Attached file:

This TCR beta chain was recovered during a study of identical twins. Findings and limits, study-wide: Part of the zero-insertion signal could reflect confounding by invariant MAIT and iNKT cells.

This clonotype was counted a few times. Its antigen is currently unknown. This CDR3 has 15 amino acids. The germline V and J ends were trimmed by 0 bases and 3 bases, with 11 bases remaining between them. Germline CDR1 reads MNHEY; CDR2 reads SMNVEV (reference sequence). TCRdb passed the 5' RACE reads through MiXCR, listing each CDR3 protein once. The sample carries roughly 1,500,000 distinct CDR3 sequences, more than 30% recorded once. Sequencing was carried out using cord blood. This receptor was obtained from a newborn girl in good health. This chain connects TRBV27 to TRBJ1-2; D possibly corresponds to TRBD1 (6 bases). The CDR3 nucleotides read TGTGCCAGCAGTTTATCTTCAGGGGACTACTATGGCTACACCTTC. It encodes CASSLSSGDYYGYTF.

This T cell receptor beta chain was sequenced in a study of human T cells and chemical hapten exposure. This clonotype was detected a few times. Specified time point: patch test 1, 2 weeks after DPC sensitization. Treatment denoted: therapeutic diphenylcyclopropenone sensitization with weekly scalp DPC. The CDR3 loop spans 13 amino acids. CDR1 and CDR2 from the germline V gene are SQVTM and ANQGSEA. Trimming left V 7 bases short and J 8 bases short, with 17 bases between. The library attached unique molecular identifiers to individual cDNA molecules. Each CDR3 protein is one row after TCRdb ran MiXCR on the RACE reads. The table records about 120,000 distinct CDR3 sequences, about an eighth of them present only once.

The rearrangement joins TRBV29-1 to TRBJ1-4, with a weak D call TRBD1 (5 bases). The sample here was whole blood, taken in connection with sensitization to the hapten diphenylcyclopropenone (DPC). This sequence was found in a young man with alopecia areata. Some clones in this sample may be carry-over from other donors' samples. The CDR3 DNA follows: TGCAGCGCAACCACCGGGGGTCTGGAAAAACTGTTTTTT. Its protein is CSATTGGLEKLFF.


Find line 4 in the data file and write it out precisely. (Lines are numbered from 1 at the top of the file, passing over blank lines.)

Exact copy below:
The rearrangement joins TRBV29-1 to TRBJ1-4, with a weak D call TRBD1 (5 bases). The sample here was whole blood, taken in connection with sensitization to the hapten diphenylcyclopropenone (DPC). This sequence was found in a young man with alopecia areata. Some clones in this sample may be carry-over from other donors' samples. The CDR3 DNA follows: TGCAGCGCAACCACCGGGGGTCTGGAAAAACTGTTTTTT. Its protein is CSATTGGLEKLFF.